War and Peace

A visit to the Royal Air Force museum at Colindale left me wondering about war. I hate war for all the usual reasons; because it destroys life, dehumanises people and squanders resources. I have not changed my mind about those things, but I was struck by the remarkable technological progress that was made in the two world wars. At the start of the First World War aircraft were fragile contraptions of timber and fabric held together by struts and cables. But by the end of that war they had developed into bombers and fighters equipped with machine guns and capable of waging war. And the same thing happened in the Second World War. The “Biggles” biplanes at the start of the war still had a limited range and capacity but by the end of the war the formidable Mustang fighter could fly from the UK to Berlin and back. And the giant British and American bombers, the Lancasters and B17s, could drop massive bomb loads on enemy targets. We also saw the arrival of the jets and rockets that have made modern warfare even deadlier than before.



There is no doubt that war speeds up scientific development. Not just in mechanical engineering but in almost every sphere; electronics, computer technology and medicine all benefited from the catalyst of war.
It is argued that nuclear weapons have kept the peace since they were first used against the Japanese in 1945. It is true that there has not been a world war but there have been lots of little wars including; Korea, Vietnam, all the conflicts in Africa and Asia, and four wars involving Israel. These wars have killed and maimed millions of people as effectively as the slaughter on the Western Front in the First World War or the Eastern Front in the Second World War.

The League of Nations was established after the First World War to stop it happening again. But the major powers lacked the will and the political skill to prevent a restart in 1939. During the Second World War we tried again to set up an international forum capable of keeping the peace. But the United Nations Organisation has been almost as unsuccessful as the old League of Nations. It seems that mankind is fated to engage in murder on an industrial scale at regular intervals. But, at least, we can console ourselves with the thought that computers, antibiotics and jet airliners might still be in the future if our parents and grandparents had not gone to war.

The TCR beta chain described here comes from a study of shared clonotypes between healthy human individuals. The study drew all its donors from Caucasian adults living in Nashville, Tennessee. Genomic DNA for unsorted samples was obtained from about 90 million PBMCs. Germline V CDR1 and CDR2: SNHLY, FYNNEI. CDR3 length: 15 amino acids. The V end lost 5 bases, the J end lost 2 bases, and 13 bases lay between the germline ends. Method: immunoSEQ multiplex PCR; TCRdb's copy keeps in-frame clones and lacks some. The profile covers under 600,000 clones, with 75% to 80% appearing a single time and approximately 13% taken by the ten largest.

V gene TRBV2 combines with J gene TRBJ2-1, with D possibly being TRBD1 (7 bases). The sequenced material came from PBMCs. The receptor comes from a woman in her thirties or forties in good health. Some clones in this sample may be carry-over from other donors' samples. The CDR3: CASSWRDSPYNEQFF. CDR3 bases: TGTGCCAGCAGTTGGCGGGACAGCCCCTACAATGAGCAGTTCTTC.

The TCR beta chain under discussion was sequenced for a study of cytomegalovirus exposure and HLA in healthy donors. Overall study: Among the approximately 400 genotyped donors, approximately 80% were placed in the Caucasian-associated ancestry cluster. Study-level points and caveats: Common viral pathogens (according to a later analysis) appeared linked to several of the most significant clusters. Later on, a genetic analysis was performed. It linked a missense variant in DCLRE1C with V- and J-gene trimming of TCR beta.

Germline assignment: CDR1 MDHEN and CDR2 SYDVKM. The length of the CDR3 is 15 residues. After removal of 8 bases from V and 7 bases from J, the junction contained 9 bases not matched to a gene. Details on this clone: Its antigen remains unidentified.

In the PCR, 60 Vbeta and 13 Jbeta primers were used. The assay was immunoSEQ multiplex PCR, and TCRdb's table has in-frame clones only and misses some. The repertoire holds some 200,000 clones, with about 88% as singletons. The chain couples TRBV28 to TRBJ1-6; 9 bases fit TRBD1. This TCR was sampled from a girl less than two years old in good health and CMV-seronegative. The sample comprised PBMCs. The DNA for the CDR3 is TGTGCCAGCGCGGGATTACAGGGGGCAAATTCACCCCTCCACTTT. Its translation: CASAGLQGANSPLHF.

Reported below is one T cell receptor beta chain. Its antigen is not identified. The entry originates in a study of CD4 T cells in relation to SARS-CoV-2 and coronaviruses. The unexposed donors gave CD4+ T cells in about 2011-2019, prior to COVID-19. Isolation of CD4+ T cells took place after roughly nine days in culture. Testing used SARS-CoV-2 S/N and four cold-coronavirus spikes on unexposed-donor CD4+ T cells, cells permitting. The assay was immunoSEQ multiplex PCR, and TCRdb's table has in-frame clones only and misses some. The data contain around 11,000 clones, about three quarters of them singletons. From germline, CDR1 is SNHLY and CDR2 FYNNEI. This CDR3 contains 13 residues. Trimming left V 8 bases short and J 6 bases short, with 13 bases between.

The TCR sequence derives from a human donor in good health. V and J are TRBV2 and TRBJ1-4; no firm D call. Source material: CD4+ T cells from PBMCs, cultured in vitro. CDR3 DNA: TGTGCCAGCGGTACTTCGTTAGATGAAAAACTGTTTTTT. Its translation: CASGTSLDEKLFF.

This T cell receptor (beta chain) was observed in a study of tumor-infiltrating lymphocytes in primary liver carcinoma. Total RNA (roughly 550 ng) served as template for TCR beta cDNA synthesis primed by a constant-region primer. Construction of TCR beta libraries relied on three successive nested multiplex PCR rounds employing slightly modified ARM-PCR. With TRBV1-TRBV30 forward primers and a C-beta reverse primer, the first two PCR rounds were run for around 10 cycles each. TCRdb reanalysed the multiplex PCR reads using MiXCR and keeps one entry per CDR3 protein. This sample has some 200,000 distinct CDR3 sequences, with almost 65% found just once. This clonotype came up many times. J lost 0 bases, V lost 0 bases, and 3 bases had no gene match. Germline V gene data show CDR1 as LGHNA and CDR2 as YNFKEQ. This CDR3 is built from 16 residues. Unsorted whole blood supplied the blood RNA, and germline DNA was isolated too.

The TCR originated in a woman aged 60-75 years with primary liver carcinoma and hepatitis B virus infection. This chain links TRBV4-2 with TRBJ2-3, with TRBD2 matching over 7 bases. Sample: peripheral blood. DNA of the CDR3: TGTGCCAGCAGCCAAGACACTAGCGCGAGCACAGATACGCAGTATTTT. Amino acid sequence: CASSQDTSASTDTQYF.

The RAF Museum at Colindale is open seven days a week and admission is free. It is located at Grahame Park Way, London NW9 5QW.

John Gaster

John Gaster was dismissed by Jeffrey Hamm as public relations officer of the British League of Ex-Servicemen and Women in 1946. The League was absorbed into Oswald Mosley’s Union Movement in 1948. In the fifties he founded the North West Task Force under the slogan “Wir Kommen Wieder” – “We come again”. And a few years later he founded a swastika bedecked movement called the British Pan-German League.

Roger Clare remembers him as an accomplished pianist, linguist and historian who had worked for the Foreign Office. John Bean recalls him addressing a meeting of the National Labour Party in an upstairs room of Bill Webster’s pub the Black Horse in Kentish Town. Roy Chester was the Paddington branch leader of the original BNP, he remembered John Gaster translating directly from the Russian newspaper Pravda. And Vic Sarson remembers a tall, well-spoken man wearing a railwayman’s uniform. I knew him from the Bladebone pub in Bethnal Green in the seventies.

He must have been nearly eighty when he died following an assault in 1998. It is not known why he left the Foreign Office and ended his working life on the railways. Or why such a gifted man devoted himself to radical politics instead of pursuing an academic career.